Rationale: Early physical therapy (PT) interventions may benefit patients with acute respiratory failure by preventing or attenuating neuromuscular weakness. However, the optimal dosage of these interventions is currently unknown.
Objectives: To determine whether an intensive PT program significantly improves long-term physical functional performance compared with a standard-of-care PT program.
Methods: Patients who required mechanical ventilation for at least 4 days were eligible. Enrolled patients were randomized to receive PT for up to 4 weeks delivered in an intensive or standard-of-care manner. Physical functional performance was assessed at 1, 3, and 6 months in survivors who were not currently in an acute or long-term care facility. The primary outcome was the Continuous Scale Physical Functional Performance Test short form (CS-PFP-10) score at 1 month.
Measurements and main results: A total of 120 patients were enrolled from five hospitals. Patients in the intensive PT group received 12.4 ± 6.5 sessions for a total of 408 ± 261 minutes compared with only 6.1 ± 3.8 sessions for 86 ± 63 minutes in the standard-of-care group (P < 0.001 for both analyses). Physical function assessments were available for 86% of patients at 1 month, for 76% at 3 months, and for 60% at 6 months. In both groups, physical function was reduced yet significantly improved over time between 1, 3, and 6 months. When we compared the two interventions, we found no differences in the total CS-PFP-10 scores at all three time points (P = 0.73, 0.29, and 0.43, respectively) or in the total CS-PFP-10 score trajectory (P = 0.71).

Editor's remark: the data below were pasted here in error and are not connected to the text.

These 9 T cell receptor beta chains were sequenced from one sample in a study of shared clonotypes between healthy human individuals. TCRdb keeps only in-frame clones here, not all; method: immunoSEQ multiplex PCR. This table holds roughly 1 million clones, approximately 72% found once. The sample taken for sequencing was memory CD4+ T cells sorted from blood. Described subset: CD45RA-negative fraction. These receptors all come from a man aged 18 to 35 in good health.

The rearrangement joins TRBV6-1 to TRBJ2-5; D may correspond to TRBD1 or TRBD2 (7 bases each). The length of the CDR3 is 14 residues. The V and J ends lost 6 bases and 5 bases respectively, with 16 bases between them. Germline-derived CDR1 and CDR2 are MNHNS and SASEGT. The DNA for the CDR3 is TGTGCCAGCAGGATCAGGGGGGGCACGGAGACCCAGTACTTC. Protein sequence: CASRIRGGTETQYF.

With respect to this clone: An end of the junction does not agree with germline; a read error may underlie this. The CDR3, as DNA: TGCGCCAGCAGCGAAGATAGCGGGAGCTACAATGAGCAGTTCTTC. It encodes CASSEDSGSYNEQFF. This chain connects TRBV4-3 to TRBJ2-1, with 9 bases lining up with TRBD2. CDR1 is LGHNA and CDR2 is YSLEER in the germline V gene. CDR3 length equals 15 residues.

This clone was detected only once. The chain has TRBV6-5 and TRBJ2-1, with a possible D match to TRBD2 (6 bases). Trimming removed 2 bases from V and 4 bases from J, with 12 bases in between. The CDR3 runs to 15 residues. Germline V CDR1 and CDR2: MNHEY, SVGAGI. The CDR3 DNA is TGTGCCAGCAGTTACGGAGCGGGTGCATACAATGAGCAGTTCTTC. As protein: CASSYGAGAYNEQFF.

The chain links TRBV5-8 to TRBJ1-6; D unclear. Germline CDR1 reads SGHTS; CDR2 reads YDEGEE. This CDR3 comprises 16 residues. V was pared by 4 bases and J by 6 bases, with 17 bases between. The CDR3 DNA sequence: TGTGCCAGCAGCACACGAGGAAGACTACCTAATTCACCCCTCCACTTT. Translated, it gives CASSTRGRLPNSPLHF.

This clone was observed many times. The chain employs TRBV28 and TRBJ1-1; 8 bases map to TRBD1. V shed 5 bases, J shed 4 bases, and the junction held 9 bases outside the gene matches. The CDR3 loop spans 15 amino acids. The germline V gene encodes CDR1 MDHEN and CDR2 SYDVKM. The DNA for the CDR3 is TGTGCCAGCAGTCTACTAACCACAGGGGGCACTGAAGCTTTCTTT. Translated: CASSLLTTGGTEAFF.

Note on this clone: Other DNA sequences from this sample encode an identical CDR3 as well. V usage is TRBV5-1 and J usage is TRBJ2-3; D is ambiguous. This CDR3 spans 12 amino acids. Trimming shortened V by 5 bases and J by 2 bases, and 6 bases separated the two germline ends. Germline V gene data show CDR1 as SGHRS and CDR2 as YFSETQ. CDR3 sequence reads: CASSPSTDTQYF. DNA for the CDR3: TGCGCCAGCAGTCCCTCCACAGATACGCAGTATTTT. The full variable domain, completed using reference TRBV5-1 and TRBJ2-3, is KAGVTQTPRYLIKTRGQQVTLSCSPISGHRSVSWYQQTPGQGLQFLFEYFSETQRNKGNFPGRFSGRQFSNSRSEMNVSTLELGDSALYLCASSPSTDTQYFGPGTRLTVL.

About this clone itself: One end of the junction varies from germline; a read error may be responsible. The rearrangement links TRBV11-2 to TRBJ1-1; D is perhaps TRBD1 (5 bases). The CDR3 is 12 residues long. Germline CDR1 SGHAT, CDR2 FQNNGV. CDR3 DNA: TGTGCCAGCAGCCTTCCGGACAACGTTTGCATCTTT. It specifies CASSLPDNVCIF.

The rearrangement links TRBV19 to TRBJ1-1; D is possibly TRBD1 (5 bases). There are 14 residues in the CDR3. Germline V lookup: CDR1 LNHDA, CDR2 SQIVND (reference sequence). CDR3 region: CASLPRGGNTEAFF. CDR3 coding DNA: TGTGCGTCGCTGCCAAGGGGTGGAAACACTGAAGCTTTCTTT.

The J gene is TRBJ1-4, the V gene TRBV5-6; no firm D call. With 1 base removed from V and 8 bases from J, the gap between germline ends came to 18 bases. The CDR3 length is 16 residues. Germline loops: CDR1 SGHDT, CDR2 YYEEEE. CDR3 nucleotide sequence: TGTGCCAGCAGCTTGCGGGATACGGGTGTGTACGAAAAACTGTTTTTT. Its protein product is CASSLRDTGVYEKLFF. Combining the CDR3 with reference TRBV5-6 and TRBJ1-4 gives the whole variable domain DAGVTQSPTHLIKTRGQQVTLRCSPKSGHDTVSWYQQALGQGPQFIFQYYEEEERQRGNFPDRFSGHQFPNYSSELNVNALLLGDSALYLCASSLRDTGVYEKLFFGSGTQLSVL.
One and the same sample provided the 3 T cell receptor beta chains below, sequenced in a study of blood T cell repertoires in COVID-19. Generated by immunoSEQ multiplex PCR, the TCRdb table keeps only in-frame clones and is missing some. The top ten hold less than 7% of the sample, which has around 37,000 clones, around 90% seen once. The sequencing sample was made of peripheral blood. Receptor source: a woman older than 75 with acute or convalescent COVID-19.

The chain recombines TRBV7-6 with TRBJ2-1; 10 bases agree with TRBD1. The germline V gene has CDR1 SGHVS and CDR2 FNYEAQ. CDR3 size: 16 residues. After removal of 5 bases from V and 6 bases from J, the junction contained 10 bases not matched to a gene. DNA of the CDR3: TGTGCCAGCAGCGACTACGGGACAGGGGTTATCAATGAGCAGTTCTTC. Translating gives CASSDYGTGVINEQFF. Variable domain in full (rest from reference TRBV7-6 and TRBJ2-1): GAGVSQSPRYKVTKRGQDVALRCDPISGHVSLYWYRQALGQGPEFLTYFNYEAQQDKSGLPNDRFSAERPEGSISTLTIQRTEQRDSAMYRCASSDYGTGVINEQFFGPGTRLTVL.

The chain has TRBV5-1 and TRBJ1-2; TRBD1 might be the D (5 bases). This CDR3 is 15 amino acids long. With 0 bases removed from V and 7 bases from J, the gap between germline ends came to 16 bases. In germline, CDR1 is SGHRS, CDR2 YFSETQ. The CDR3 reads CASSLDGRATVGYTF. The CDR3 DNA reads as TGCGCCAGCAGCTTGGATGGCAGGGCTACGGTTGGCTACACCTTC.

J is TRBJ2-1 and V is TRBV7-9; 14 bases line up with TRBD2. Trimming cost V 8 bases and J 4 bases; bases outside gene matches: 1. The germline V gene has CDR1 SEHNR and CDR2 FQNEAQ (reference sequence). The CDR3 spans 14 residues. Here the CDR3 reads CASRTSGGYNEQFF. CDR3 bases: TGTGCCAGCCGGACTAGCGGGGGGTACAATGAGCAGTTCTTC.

Conclusions: An intensive PT program did not improve long-term physical functional performance compared with a standard-of-care program. Clinical trial registered with www.clinicaltrials.gov (NCT01058421).
Keywords: acute respiratory failure; critical care; mechanical ventilation; physical therapy.